There seemed to be somewhat of a demand for more information on this 4 years old printer since my Tech Top 10 post this past weekend. The Polaroid PoGo printer has been around since 2008, and has dropped significantly from its original price of $180 to a much more reasonable $50. The printer itself uses Zink, on the proprietary film, to achieve a printing process that doesn't require ink. It's advertised as a "mobile" printer, since it has a fairly small size and receives its data via Bluetooth or USB. Read on to find out what our experience has been with the PoGo printer.
Polaroid as a company has become synonymous with instant photo prints, thanks to its original line up of instant cameras that launched a cult like following. Beginning its foray into the digital age, Polaroid developed the PoGo printer as a response to the development of camera phones and their growing popularity as many people's primary camera. The printer connects via Bluetooth providing a wide range of compatibility from feature phones to modern day smartphones. But iPhone users should note, this printer is NOT compatible with the iPhone.
I was able to connect to the printer with my HTC EVO 4G, and I don't see why it wouldn't work with other Android devices. Since I recently switched to the iPhone 4S, I have been using this printer a lot less than before. One workaround I found is to connect through my Mac, and with the introduction of Photo Stream, it's a lot easier to get my photos from my iPhone to my Mac. One thing to note here is that the printer is designed for low resolution camera phone pictures, so large file size picture from our Nikon D60 did not turn out well. We actually downsize our pictures from our iPhone 4S to make printing faster.
The pictures printed on the small borderless 2x3 films are by no means high quality. The pictures are very Polaroid-esque, meaning that the colors are highly saturated and lacks sharpness. But that is to be expected from this tiny printer. The fixed dimension of the film also means pictures not matching the dimensions are cropped. This is done automatically by the printer, and often crop out elements that are on the edges of the picture.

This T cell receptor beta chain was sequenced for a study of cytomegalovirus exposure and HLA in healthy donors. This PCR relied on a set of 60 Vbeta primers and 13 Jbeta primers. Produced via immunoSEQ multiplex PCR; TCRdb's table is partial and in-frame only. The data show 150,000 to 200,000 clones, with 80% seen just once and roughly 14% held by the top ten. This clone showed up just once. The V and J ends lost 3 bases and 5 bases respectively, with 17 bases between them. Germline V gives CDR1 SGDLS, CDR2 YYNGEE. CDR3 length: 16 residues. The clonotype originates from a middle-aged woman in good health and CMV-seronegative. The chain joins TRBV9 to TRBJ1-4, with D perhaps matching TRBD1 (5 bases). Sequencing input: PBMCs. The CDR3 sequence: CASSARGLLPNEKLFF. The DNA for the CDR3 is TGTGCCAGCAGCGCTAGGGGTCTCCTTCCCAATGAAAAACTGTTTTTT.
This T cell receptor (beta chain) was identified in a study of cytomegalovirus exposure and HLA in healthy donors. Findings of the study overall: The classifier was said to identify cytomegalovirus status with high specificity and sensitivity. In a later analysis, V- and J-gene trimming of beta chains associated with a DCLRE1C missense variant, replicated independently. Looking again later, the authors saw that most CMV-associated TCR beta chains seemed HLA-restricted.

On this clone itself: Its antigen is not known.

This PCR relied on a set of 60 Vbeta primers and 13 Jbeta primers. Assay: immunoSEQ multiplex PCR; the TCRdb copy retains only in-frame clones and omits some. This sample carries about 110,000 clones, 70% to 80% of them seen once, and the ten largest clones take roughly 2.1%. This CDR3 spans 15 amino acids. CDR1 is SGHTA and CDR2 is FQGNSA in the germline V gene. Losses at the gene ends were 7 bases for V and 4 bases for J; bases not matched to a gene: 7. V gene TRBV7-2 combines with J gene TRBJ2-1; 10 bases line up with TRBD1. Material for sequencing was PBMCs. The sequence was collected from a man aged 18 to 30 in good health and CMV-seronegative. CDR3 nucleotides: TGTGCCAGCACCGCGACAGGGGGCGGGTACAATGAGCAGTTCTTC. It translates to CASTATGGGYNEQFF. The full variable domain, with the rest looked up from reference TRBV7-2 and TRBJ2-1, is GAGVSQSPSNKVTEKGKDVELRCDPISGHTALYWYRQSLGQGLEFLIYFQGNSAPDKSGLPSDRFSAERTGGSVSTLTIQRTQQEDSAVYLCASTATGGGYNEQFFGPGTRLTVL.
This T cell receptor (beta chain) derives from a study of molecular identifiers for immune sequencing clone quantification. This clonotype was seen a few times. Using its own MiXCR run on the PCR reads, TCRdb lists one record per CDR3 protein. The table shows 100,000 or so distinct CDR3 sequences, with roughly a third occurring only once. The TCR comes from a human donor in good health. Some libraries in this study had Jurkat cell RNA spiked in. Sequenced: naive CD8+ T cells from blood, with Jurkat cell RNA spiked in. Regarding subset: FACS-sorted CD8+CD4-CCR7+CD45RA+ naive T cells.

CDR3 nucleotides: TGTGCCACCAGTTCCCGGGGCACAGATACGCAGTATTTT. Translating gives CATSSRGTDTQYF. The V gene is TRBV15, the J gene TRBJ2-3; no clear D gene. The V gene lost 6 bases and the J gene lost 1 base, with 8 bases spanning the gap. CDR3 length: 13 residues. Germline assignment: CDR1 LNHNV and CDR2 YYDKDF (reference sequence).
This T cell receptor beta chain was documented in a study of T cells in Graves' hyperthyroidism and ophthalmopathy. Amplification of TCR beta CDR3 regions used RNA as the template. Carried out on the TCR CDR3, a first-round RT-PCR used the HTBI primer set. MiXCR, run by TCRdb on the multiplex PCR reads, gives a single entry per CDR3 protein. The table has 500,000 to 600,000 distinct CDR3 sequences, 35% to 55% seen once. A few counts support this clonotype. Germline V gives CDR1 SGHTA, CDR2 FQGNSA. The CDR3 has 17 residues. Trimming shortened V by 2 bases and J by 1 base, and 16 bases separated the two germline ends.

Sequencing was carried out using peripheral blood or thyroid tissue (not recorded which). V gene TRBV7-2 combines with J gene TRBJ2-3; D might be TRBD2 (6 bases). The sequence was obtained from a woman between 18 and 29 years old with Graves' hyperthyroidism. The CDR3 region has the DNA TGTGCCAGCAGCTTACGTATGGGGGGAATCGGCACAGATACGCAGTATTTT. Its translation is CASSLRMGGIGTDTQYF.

The films have adhesive on the back, turning the pictures you printed into stickers, making them easy and fun to share with friends. I also like to stick them into my notebooks, instantly turning any notebooks into a photo album. However, for some reason, the developed films tend to curl as you leave them sitting around. The films are relatively inexpensive, especially when purchased in bulk. The films cost about $0.40 each, using this deal we found on Amazon. As far as we can tell from the packaging and instructions, the films don't seem to have an expiration date.
Although the printer's design is fairly mobile, the battery life makes this unsuitable for long day trips. With a single charge, you can only print about 10-15 photos before the battery is drained. We found ourselves constantly charging the printer throughout the day to keep up with printing. And with the charger being half the size of the printer, it isn't exactly friendly to lug around in our bags either.
Overall we love the Polaroid PoGo printer, it is fun and easy to use. Especially at its current retail price at about $50, we gladly recommend it to all our readers and friends. It won't make too much of a dent to your wallet, but it will definitely provide some great memories. We'd love to try out, the recently introduced, Polaroid Grey Label Instant Printer using the larger 3x4 film, boasting higher quality as well as classic Polaroid borders. Sadly, it doesn't seem to be compatible with iOS either.